Even though I consider myself a successful blogger, someone who is literally making a career from this site you’re looking at, I’m learning that blogging as a business can be a pain-in-the-ass sometimes.
I don’t want to count how many followers I have on Pinterest.
I don’t want to do all this SEO every time I write a post. I don’t want to write for search engines versus people.
I don’t want to be at the whim of Mark Zuckerberg and Facebook engineers who decide how many people will see my work that day.
I don’t want to be obsessed with my pageviews, to the point where I’m checking them multiple times a day. I don’t want to be focused on numbers.
So I stopped. I stopped checking my pageviews and will only log into my Google Analytics account if a client asks for it.
I don’t care how many fans I have on Facebook – I just want them to read and feel supported.
I don’t care if my stats go up from month to month. Yes, that would be great but I’m not stressing about it anymore.
For a long time, I was stuck on 10,000 readers a month. And all I cared about was getting to 11,000 readers a month. I would do everything to try to get there, but month after month, I stayed at 10,000.
What I wasn’t even realizing is that 10,000 is a lot of people. It’s not a million, but it’s a lot. My reach is global. One of my favorite stories about YML is the day I received an email from a 14-year-old new “mum” from the UK and a 25-year-old South African woman, both asking for advice.
That’s something you can’t capture in numbers. You know how many emails I’ve gotten from women who want advice on whether they should keep their babies? (My default response is always, “I can’t make that decision for you.”) These are woman who honestly feel lost and don’t have anyone in their “real life” they can go to with these types of questions. I feel honored that they would value my opinion that much, but I realize you can’t capture that in numbers.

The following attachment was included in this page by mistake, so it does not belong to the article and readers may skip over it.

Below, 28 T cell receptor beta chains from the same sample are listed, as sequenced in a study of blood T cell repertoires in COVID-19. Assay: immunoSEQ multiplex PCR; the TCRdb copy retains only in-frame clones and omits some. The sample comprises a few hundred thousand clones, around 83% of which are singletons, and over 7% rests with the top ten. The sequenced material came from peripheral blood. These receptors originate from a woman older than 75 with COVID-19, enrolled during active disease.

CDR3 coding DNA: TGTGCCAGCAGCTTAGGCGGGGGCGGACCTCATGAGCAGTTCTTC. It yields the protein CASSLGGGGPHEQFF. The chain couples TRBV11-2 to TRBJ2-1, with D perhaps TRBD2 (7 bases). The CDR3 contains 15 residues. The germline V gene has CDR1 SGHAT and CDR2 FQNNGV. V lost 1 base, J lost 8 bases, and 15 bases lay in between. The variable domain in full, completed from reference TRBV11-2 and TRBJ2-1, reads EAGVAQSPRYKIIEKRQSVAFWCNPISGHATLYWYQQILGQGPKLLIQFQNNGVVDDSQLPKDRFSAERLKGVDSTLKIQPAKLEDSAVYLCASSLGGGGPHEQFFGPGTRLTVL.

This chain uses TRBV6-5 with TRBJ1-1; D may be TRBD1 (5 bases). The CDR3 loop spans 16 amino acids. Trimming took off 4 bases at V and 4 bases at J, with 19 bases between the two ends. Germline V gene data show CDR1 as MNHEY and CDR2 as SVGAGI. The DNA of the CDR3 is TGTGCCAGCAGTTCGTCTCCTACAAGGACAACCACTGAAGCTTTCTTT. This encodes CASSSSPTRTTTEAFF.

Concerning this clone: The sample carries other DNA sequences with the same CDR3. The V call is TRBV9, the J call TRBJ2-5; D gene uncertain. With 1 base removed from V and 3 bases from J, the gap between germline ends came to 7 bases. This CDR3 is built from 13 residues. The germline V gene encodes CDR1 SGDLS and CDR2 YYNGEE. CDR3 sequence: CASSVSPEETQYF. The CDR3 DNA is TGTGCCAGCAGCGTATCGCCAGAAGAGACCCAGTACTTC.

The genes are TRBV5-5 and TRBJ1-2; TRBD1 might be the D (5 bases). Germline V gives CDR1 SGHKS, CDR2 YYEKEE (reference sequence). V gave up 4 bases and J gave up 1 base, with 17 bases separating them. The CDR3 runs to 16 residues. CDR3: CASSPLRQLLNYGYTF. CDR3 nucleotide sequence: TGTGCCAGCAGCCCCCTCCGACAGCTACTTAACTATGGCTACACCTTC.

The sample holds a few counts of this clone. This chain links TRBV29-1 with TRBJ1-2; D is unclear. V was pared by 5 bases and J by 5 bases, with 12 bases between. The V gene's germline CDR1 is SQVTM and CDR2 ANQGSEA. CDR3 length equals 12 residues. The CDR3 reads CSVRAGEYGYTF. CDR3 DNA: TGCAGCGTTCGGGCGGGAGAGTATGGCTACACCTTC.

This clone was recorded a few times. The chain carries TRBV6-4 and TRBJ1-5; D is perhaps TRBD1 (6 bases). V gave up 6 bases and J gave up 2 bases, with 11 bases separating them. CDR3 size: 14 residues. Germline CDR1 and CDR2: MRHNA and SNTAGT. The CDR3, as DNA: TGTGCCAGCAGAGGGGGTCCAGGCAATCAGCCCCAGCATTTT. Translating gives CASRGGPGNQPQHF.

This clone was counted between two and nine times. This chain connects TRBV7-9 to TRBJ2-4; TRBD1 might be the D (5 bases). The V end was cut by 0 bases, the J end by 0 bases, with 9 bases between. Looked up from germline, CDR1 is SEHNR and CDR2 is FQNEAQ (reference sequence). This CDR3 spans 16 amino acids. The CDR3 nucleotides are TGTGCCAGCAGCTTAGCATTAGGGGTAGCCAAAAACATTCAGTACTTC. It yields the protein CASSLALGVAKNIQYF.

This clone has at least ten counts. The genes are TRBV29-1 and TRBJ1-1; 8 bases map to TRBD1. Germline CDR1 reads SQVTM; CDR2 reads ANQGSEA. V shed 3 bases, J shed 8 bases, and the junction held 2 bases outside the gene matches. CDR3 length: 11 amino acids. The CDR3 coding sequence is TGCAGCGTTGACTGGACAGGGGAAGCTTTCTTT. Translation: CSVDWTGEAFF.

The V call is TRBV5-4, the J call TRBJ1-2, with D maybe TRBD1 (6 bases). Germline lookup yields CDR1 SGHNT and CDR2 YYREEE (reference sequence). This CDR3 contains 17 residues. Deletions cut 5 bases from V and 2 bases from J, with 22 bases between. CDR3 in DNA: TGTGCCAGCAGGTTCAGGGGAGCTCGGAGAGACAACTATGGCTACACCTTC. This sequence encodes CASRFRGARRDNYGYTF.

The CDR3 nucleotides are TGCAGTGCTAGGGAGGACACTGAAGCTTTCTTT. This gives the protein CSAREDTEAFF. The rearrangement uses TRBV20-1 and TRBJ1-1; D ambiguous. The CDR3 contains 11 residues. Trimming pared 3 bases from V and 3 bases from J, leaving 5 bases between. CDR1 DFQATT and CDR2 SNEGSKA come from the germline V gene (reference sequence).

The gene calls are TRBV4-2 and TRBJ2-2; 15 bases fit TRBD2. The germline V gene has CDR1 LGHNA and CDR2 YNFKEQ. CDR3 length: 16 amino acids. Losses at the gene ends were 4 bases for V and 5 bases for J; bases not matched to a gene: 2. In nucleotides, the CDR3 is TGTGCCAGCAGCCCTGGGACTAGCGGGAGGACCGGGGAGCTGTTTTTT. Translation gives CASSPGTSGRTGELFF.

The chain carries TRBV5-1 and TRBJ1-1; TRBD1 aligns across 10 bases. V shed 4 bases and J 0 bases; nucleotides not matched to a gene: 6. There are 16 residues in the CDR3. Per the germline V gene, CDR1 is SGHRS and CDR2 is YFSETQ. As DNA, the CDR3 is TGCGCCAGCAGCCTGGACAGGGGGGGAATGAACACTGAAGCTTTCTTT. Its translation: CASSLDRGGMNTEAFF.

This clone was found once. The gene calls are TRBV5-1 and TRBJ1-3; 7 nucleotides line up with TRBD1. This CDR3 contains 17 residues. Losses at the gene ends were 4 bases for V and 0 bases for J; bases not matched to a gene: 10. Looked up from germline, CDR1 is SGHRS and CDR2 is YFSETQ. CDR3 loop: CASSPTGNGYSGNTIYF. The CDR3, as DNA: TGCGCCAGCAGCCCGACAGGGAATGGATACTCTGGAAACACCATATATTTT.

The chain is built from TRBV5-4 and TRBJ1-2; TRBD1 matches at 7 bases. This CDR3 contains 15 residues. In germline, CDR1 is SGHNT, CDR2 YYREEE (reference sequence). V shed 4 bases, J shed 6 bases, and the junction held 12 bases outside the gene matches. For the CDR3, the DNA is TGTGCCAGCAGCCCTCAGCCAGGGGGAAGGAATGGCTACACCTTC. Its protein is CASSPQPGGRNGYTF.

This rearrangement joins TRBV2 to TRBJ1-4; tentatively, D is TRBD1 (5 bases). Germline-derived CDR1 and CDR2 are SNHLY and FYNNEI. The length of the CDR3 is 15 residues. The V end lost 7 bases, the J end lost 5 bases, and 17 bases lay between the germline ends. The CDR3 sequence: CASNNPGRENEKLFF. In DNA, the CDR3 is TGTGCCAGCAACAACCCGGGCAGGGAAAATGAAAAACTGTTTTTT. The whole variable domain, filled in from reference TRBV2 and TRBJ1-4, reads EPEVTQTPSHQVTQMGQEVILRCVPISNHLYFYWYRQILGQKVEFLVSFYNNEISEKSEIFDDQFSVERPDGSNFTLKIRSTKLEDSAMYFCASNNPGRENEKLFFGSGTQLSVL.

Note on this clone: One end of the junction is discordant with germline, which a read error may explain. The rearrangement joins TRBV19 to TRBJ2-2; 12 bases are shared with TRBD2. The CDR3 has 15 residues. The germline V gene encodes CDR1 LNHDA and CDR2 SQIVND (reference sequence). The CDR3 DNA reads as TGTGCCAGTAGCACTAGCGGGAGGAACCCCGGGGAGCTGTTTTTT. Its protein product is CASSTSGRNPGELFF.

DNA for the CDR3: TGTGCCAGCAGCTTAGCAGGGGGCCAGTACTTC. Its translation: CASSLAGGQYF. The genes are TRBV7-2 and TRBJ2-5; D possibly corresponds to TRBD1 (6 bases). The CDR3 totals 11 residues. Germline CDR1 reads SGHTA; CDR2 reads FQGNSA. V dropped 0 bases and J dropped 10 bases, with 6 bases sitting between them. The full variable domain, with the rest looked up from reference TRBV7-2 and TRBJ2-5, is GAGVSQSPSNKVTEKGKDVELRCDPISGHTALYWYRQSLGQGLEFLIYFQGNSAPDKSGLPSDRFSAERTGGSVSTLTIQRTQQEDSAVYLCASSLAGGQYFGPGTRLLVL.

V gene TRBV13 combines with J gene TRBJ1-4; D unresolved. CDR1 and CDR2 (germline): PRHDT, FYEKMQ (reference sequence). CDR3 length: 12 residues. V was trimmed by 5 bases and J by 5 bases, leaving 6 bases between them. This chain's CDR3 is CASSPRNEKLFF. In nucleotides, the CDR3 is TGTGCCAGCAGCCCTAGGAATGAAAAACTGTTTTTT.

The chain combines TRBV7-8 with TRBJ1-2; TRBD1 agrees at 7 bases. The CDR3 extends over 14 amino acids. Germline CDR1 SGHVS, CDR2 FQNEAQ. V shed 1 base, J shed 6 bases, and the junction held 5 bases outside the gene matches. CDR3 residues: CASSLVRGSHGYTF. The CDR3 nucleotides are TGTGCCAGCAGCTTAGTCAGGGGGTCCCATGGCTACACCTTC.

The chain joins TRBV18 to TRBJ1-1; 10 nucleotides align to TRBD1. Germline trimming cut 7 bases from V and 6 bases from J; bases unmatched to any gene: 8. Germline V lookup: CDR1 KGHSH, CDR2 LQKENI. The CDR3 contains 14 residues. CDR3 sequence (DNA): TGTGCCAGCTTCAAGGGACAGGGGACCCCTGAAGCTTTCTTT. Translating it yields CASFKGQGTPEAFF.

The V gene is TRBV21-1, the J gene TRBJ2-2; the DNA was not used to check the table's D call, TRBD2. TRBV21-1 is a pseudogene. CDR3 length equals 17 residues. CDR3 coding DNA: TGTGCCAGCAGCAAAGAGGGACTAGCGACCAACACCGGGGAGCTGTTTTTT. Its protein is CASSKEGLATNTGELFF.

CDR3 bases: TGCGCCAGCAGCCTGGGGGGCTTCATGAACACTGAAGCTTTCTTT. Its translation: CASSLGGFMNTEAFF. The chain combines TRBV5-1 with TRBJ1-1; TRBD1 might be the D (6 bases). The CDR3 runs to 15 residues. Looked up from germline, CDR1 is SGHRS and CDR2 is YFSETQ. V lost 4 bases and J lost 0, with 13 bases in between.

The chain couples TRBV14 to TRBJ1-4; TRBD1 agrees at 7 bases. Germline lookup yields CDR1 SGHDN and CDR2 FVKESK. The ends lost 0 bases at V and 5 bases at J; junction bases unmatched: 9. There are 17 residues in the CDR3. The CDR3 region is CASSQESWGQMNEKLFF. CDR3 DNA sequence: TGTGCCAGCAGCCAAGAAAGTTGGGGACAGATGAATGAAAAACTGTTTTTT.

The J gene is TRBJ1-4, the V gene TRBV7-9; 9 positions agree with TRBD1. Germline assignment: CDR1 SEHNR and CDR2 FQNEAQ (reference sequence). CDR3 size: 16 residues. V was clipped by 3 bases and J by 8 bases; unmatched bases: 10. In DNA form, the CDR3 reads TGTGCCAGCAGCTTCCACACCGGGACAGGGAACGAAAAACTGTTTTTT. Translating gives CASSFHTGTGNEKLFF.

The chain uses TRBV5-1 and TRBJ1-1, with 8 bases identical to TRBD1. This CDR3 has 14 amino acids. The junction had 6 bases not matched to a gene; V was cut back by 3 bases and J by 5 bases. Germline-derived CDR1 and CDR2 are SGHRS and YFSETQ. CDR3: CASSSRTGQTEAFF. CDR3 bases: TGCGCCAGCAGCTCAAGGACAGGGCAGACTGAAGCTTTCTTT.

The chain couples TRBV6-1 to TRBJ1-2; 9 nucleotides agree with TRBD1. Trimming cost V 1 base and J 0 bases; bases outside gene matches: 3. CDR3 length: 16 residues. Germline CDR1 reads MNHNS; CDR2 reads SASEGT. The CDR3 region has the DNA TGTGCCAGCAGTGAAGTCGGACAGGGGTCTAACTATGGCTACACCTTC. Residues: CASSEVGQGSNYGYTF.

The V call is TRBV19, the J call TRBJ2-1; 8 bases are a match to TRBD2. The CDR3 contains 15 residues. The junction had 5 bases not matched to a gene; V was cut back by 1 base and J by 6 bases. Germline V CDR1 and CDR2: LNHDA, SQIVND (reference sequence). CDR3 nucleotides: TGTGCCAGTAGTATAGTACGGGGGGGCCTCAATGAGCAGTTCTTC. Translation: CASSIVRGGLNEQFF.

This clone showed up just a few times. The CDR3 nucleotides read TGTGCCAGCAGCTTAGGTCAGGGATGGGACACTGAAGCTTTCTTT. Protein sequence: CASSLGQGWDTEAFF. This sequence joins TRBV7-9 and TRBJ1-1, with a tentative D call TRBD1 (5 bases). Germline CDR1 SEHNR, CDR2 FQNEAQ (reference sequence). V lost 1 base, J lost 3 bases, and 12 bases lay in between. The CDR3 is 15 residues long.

I still work with clients and they want to know my reach and how many people stop by here each month. So I tell them. But what the numbers can’t tell you is how many of my readers are like sisters to me. I care about each of you and whether you’re having a great day, week, month, life. The numbers don’t tell you that!
So if you’re blogging (and you took my advice from my recent webinar) remember that numbers aren’t everything. You can have an amazing site. It might not be the biggest, but it’s amazing. And that is okay.
Be authentic. Respond to comments. Learn about your readers – what do they fear, who are they when they’re alone, what do they want most out of life. And deliver something of value.
That’s the key to being a successful blogger. Do that instead of chasing numbers.